Another update from the United States Center for Disease Control and Prevention (CDC) released on Monday shows that the number of measles cases across the country is still on the rise. The latest numbers show a total of 626 individual cases across 22 states and outbreaks multiple states, including New York, New Jersey, California, Michigan, and Washington State. This marks the second-greatest number of cases reported in the country since its elimination in 2000, and experts are saying that numbers in the coming weeks may surpass the highest levels reported since. So, why is there a measles outbreak spreading across the nation?
The CDC’s update shows that the disease is spreading for a number of reasons. In 2018, three outbreaks in New York State, New York City, and New Jersey were mainly reported among unvaccinated travelers residing in Orthodox Jewish communities who contracted the disease after visiting Israel. There were an additional 82 reported cases of travelers bringing measles back to the United States from other countries.
The spread is amplified by the pockets of unvaccinated people living in the United States and by the anti-vaxx movement that is gaining momentum. A 2017 study published in the Journal of the American Medical Association (JAMA) indicates that the increase in measles cases in the U.S. is mostly caused by less people receiving vaccinations in recent years. In a research letter to JAMA, the CDC found that at least 70 percent of Americans who caught the measles between 2001 and 2015 were unvaccinated.
“We know that unvaccinated individuals are more likely to become infected with and spread vaccine-preventable diseases,” Alice Winneke, President and CEO of The Immunization Partnership (TIP) said in a post by the organization.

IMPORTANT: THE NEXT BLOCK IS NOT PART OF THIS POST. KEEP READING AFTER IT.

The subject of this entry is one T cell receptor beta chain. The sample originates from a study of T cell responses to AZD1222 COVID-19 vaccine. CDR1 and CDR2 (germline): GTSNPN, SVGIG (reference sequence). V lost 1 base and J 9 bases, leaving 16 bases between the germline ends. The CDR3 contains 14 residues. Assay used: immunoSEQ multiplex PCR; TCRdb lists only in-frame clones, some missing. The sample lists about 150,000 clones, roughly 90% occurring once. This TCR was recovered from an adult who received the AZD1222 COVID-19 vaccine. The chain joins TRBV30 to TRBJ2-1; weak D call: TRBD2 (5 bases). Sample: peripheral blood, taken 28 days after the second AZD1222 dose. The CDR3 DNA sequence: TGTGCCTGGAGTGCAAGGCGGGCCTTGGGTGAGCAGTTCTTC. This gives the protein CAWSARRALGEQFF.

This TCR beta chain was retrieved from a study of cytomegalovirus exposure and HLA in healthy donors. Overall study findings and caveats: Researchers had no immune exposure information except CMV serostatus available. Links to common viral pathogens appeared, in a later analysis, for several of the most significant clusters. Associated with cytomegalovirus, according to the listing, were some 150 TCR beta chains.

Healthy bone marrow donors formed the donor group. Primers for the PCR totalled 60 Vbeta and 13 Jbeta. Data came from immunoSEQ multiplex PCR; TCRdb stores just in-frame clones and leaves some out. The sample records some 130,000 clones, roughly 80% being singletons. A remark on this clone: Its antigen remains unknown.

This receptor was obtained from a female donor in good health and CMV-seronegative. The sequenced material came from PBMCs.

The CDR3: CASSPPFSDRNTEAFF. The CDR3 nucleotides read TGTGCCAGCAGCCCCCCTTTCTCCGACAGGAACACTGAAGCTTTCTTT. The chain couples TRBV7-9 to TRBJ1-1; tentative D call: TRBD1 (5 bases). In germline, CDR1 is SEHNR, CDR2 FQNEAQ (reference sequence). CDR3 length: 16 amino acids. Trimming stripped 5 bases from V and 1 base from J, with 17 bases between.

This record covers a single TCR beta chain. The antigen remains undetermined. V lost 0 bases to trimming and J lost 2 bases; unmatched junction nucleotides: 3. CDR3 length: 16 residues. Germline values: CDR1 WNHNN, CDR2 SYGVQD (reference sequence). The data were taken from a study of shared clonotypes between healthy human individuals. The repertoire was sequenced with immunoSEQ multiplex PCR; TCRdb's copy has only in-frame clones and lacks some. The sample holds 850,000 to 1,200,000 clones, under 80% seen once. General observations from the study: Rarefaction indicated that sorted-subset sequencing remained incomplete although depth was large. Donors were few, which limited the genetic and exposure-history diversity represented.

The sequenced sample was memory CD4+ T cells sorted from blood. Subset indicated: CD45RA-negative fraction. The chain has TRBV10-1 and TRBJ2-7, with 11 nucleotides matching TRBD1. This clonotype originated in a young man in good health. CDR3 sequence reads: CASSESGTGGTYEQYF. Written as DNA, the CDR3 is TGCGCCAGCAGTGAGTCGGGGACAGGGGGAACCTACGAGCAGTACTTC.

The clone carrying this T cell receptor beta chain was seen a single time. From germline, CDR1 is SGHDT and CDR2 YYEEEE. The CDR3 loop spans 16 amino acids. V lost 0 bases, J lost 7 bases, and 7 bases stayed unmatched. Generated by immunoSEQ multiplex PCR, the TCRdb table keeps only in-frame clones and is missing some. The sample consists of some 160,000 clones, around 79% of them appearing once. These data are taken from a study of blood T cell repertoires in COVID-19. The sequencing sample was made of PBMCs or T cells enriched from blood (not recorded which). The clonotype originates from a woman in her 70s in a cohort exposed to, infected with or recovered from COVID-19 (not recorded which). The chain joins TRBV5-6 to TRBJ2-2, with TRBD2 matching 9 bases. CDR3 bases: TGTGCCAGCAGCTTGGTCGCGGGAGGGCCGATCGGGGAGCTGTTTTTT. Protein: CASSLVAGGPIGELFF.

But this fact doesn’t deter the anti-vaxx movement. In 2018, a study published in Public Library of Science journal (PLoS) found that the number of anti-vaxx hotspots was on the rise across the country and that health vaccine opposition has grown in recent years. Subsequently, the study points out, measles outbreaks have also increased.
According to the same study, vaccine resistance increased in 12 out of the 18 states that allowed non-medical vaccine exemption, including the following states: Arkansas, Arizona, Idaho, Maine, Minnesota, North Dakota, Ohio, Oklahoma, Oregon, Pennsylvania, Texas, and Utah. The study also found pockets of vaccine resistance in big cities like Seattle and Spokane (note: the CDC reports there is now an outbreak in Washington State).
Recently lawmakers and health officials have warned parents against the spread of misinformation by anti-vaxxers, urging everyone to get themselves and their children vaccinated. New York has cracked down on its vaccination policy, mandating vaccinations as a part of its public health emergency and announcing up to a $1,000 fine for those who choose to remain unvaccinated.
Amid outbreaks in Washington, lawmakers passed a pro-vaccine bill just last week that would no longer accept some measles exemptions, including personal or philosophical exceptions. According to the bill, religious and medical exemptions are still allowed in the state.
Because of the highly contagious nature of the measles, which spreads through the air, it is important for parents to be conscious of the health risks posed by resisting vaccination and to get their children vaccinated before the outbreak worsens.